Artist-in-residence Robert Moses and linguistics Professor John Rickford received a $25,000 grant to develop a new work commissioned for 2007-08 by Lively Arts for the Robert Moses' Kin Dance Company. The new dance, titled Jokes Like That Can Get You Killed, will focus on public notions of community, race, language, culture and performance.
A Humanities Center-affiliated series on arts criticism, art practice and humanistic knowledge will bring critics from newspapers and magazines to campus for dialogues with art practitioners, humanistic scholars and students interested in the arts. The $25,000 grant will allow faculty, staff and students the chance to interact intensively with some of the best contemporary art critics and bring the craft of art criticism into the discussion of the arts at Stanford.
With a $10,000 grant, the Creative Writers Studio will make visiting Stegner Fellows available to undergraduates across disciplines for guidance and mentoring in creative writing. Four Stegner Fellows will be available each Friday of the fall, winter and spring quarters during the two-year program.
With a $9,850 grant, "Red Rover," a spring-quarter dance event, will include five new dances created for and performed at five outdoor sites on the Stanford campus. The pieces will be commissioned from five Stanford alumni choreographers.
Wet Ink Music Composition Collective, also known as the Composer's Club, is a community of undergraduate composers under the guidance of music Assistant Professor Mark Applebaum. An $8,500 grant will help fund a concert of original music during the fall quarter at the Cantor Arts Center; a distinguished guest quartet to perform pieces composed during the annual winter quarter undergraduate composition seminar; and six meals that bring together guest composers, alumni, faculty and students to discuss composition.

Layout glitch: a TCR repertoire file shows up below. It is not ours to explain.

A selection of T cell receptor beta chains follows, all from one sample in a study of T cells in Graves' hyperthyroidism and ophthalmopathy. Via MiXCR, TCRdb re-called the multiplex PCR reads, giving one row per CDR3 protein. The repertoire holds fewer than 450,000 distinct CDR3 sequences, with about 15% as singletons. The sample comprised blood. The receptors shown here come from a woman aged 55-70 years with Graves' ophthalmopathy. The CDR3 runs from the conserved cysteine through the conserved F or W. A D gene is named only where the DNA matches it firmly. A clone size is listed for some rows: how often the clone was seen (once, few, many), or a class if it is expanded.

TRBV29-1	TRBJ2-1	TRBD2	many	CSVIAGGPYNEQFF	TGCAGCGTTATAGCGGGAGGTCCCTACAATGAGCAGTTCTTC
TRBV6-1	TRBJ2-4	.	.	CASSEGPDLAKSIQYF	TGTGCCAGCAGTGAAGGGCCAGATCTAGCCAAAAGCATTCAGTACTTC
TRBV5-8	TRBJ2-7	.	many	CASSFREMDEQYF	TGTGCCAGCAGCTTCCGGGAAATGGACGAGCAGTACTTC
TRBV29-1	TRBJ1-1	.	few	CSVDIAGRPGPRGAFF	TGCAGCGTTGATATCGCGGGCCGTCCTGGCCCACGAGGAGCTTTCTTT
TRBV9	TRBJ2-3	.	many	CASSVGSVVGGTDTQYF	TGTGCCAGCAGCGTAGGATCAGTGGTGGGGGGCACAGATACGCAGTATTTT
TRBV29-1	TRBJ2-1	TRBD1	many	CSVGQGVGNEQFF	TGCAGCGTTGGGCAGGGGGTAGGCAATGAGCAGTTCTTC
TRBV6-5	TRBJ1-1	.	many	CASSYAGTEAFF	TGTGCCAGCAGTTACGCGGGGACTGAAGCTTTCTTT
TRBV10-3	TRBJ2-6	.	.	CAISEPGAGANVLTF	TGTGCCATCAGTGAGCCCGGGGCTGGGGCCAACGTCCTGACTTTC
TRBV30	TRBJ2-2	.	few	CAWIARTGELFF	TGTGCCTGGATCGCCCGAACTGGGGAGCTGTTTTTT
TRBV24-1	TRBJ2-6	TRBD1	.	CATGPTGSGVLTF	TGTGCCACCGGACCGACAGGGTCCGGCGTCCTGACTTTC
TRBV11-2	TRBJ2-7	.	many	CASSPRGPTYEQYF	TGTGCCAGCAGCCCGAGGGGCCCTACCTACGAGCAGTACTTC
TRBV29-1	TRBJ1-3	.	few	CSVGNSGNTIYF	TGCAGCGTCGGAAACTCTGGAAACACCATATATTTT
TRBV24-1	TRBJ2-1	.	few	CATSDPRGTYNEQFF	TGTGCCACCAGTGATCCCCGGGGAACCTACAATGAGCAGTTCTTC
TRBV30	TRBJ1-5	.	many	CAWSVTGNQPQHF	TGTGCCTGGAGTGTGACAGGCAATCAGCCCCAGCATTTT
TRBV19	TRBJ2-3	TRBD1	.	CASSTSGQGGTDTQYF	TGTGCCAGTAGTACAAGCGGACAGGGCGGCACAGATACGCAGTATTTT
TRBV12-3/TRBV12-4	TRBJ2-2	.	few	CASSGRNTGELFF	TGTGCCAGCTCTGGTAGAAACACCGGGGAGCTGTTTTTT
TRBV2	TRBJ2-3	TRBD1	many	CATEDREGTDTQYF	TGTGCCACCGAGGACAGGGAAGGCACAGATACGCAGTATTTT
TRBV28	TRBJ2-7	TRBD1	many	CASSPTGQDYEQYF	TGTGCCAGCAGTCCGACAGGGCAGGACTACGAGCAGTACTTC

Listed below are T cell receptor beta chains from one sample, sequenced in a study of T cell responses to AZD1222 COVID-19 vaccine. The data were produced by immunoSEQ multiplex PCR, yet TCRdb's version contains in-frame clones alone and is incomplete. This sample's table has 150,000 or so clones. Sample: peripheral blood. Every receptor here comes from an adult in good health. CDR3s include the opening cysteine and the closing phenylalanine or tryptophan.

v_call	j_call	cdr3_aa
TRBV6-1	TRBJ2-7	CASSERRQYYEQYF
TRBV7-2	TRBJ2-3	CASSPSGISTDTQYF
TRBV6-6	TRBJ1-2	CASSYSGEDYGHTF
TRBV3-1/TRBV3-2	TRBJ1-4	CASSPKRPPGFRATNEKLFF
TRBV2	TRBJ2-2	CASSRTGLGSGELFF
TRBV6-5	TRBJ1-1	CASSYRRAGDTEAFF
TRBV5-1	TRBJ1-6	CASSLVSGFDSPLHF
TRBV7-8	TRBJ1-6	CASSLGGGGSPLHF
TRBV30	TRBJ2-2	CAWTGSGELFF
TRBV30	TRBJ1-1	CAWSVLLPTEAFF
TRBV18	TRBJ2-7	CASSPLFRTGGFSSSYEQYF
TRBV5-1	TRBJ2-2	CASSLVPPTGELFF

The Institute for Diversity in the Arts' "Meet the Artist" winter-quarter lecture series will be expanded to allow year-round encounters with significant artists and their work. With a $10,000 grant, the institute will reinstate meals and receptions into events to provide more opportunities for students to interact with the artists.
EAST House, the East Asian studies theme house, with a $2,000 grant will host the Parijat Desai Dance Company at Reunion Homecoming. Desai, a Stanford alumna, blends Bharatanatyam, martial arts, modern dance and yoga in her choreographic works.
With a $1,000 grant, the Stanford Storytelling Project will bring the creative work of students and fellows to a broader audience. With a weekly one-hour radio show on KZSU and a podcast on Stanford on iTunes U, the Storytelling Project will air stories as well as interviews of the authors discussing their work.
With a $4,050 grant, the Thomas Welton Stanford Art Gallery will bring participating artists from Bay Area institutions, such as the California College of the Arts, San Francisco Art Institute, Mills College and the University of California-Berkeley, to the Stanford campus for a sculptural exhibition in fall 2008.
For more information about SICA grants, visit http://sica.stanford.edu/.